Direct democracy and participatory democracy can be, under certain conditions, a way of dealing with the citizen’s disengagement from representative politics. A range of other ways of involving citizens in governance has emerged, fuelled by web and social media applications: participatory budgeting and crowdfunding for government projects, for example, give community members a voice in the fiscal decision‑making processes and invite them to deliberate on the local authorities’ financial decisions. Citizen watchdogs are another relevant example of initiatives taken by citizens who wish to document a fact. They encourage both citizens to know more about their elected officials' conduct and the latter's responsiveness towards their votes, with the positive effect of reducing the level of corruption. Are these phenomena confined to a few pioneering cities or are they heralding a shift towards participatory democracy?

Vouliwatch: “Empowering Democracy”, Greece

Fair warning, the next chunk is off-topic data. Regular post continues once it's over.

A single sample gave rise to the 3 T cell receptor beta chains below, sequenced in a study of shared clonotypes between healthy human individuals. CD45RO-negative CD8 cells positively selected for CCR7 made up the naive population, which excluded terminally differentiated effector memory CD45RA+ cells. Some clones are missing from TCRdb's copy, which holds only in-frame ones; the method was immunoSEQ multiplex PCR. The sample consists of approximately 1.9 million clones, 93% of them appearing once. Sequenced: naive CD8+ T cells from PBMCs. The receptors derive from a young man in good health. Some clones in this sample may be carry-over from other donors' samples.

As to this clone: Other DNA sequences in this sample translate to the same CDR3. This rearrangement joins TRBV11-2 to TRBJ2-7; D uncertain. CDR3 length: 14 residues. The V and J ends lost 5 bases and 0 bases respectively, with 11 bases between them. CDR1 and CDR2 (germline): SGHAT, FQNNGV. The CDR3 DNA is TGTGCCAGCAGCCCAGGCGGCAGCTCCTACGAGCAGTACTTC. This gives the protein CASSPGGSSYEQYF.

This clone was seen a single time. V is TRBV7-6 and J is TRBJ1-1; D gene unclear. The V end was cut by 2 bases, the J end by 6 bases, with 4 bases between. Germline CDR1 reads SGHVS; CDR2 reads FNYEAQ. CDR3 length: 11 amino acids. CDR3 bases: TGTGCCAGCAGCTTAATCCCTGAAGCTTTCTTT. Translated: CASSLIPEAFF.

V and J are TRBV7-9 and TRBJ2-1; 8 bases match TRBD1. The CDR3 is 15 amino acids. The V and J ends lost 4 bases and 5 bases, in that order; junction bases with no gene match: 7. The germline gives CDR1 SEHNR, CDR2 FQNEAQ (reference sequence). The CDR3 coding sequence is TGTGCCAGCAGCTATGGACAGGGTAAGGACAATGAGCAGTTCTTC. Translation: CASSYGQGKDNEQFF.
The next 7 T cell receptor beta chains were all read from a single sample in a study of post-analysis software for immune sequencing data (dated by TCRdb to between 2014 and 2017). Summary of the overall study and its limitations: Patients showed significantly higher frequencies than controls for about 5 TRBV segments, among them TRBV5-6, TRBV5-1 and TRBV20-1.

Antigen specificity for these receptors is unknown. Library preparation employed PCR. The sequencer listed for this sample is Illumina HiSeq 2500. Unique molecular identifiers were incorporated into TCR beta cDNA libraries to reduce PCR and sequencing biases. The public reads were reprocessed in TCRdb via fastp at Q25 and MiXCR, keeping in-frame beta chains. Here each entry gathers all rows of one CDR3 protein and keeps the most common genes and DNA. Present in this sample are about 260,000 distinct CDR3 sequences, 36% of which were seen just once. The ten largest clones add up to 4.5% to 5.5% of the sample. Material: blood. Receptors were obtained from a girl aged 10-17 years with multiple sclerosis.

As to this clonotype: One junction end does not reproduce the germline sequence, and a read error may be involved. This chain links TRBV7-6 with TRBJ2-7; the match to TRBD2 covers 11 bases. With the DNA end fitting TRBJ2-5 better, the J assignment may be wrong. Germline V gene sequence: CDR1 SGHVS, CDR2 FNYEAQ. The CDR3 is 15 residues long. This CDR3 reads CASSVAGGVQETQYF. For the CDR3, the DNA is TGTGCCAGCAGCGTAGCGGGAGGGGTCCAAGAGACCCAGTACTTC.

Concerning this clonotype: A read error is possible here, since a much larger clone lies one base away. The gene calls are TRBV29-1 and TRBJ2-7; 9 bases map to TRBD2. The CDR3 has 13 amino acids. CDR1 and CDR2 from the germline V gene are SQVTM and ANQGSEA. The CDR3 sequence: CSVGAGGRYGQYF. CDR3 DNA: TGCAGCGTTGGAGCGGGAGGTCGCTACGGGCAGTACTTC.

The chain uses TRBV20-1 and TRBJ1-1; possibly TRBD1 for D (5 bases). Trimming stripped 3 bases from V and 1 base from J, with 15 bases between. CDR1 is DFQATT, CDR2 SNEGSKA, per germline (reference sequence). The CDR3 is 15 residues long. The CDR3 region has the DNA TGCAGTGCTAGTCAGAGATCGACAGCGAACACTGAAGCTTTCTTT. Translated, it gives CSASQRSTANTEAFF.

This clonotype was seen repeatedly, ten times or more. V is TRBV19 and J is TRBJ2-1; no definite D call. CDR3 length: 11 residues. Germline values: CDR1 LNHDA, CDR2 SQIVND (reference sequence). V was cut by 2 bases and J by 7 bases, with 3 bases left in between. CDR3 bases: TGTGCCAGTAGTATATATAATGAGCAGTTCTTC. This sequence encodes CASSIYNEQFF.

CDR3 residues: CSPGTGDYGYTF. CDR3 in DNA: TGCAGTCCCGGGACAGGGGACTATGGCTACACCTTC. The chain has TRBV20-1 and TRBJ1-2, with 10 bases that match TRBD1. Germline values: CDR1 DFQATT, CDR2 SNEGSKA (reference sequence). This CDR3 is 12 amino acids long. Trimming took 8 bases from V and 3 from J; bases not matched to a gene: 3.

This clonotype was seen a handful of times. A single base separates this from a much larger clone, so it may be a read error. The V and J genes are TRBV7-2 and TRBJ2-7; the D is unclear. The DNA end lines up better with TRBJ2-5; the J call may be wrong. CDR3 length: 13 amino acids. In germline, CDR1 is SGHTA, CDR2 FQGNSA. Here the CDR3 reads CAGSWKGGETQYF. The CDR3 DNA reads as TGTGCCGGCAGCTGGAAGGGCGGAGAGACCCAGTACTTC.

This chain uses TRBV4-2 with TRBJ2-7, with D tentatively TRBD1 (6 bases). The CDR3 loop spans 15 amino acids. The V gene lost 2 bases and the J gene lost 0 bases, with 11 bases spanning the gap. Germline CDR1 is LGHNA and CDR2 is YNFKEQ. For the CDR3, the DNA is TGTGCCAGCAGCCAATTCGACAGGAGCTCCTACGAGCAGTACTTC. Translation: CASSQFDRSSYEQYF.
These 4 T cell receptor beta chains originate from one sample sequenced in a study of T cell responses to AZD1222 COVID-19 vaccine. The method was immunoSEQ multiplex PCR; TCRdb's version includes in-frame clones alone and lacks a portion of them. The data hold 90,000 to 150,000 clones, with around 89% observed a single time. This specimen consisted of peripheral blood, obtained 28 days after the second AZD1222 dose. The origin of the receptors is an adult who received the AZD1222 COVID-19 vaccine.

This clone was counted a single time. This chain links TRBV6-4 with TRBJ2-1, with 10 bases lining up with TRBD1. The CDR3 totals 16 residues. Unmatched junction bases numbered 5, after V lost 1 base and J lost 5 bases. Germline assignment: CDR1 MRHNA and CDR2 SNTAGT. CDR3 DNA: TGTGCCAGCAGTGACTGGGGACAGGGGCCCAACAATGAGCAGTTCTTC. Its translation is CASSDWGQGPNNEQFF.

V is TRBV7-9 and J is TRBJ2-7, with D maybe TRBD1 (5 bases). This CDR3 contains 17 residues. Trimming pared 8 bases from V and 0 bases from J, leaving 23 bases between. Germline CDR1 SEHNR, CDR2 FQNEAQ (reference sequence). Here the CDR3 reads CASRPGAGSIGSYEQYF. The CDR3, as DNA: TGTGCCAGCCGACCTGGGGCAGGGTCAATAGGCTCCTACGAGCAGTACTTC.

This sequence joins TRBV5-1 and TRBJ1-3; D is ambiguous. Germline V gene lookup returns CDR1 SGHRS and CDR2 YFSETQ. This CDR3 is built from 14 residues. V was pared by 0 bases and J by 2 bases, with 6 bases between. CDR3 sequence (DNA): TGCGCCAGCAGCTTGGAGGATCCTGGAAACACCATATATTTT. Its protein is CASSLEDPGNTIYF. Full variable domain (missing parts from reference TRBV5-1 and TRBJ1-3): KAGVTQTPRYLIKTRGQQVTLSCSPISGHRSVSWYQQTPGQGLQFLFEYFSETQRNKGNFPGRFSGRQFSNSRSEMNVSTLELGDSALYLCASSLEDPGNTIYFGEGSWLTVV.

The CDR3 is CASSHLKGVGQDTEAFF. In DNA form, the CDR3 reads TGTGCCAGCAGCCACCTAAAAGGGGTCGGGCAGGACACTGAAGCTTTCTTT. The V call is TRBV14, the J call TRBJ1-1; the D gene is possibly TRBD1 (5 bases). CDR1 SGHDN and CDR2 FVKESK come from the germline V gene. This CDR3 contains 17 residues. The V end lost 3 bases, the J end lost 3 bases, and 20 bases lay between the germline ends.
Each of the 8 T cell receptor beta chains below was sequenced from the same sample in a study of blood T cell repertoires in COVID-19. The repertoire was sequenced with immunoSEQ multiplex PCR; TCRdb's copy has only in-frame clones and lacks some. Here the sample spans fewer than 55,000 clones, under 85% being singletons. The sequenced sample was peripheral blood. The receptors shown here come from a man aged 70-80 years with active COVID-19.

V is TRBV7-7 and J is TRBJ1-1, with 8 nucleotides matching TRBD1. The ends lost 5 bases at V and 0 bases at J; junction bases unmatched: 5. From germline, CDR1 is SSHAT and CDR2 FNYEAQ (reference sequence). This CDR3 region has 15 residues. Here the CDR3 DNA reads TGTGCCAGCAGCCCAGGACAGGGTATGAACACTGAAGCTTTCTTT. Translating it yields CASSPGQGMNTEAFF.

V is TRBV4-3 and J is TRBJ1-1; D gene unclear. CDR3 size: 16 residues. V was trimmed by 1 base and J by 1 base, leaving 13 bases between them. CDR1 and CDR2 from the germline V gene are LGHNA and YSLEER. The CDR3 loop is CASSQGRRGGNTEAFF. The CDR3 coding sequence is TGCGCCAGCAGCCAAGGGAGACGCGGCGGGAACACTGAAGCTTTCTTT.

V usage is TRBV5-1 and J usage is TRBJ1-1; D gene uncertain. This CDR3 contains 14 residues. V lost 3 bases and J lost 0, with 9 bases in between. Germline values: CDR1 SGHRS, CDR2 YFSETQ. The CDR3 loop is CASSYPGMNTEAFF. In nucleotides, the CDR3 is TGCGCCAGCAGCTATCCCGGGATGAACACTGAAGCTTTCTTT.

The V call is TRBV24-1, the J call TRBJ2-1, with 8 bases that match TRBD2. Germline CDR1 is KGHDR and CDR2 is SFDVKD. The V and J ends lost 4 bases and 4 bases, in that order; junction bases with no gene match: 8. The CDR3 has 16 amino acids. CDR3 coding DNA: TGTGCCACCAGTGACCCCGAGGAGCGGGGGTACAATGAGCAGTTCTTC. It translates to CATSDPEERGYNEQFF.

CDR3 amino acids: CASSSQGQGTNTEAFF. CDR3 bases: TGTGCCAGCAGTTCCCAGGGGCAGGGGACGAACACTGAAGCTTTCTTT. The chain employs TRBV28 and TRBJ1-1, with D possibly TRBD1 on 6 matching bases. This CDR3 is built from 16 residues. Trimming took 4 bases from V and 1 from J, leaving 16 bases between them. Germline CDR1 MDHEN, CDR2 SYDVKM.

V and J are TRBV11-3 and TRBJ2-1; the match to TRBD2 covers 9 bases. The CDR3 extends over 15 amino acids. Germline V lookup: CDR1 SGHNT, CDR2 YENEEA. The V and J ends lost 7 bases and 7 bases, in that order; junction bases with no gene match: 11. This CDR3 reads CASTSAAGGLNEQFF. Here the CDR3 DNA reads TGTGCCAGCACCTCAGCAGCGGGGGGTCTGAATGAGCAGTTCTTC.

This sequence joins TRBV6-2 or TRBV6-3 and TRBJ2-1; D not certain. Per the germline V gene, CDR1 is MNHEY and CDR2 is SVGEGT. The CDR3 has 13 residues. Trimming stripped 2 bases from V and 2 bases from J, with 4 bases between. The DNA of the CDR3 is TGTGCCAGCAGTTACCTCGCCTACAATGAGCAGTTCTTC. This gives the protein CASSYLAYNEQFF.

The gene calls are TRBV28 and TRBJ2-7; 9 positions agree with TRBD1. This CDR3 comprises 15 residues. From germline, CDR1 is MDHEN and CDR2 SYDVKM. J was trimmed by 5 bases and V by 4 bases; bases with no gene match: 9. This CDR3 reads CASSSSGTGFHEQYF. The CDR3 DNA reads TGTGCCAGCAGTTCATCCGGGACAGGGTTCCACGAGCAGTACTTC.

Vouliwatch has developed an online interactive parliamentary monitoring platform which is equipped with a series of digital applications aiming at facilitating citizen control and monitoring over the Greek legislative process whilst enabling citizen participation and direct communication with their elected representatives. This is a legislative monitoring tool which records all votes that take place in parliament whilst breaking down legislation in layman’s terms. It includes profiles for all Greek MPs/MEPs where citizens can monitor their individual activities (including their financial interest statements) & question them publicly as well as send them their own policy recommendations (MPs responses are published on their profiles). it also features a comparative tool which analyses each political party’s stance on given policy areas. A news feed with the latest parliamentary news is also included, as well as access to and analysis of parliamentary data (including a budget tracker) in machine readable/open format.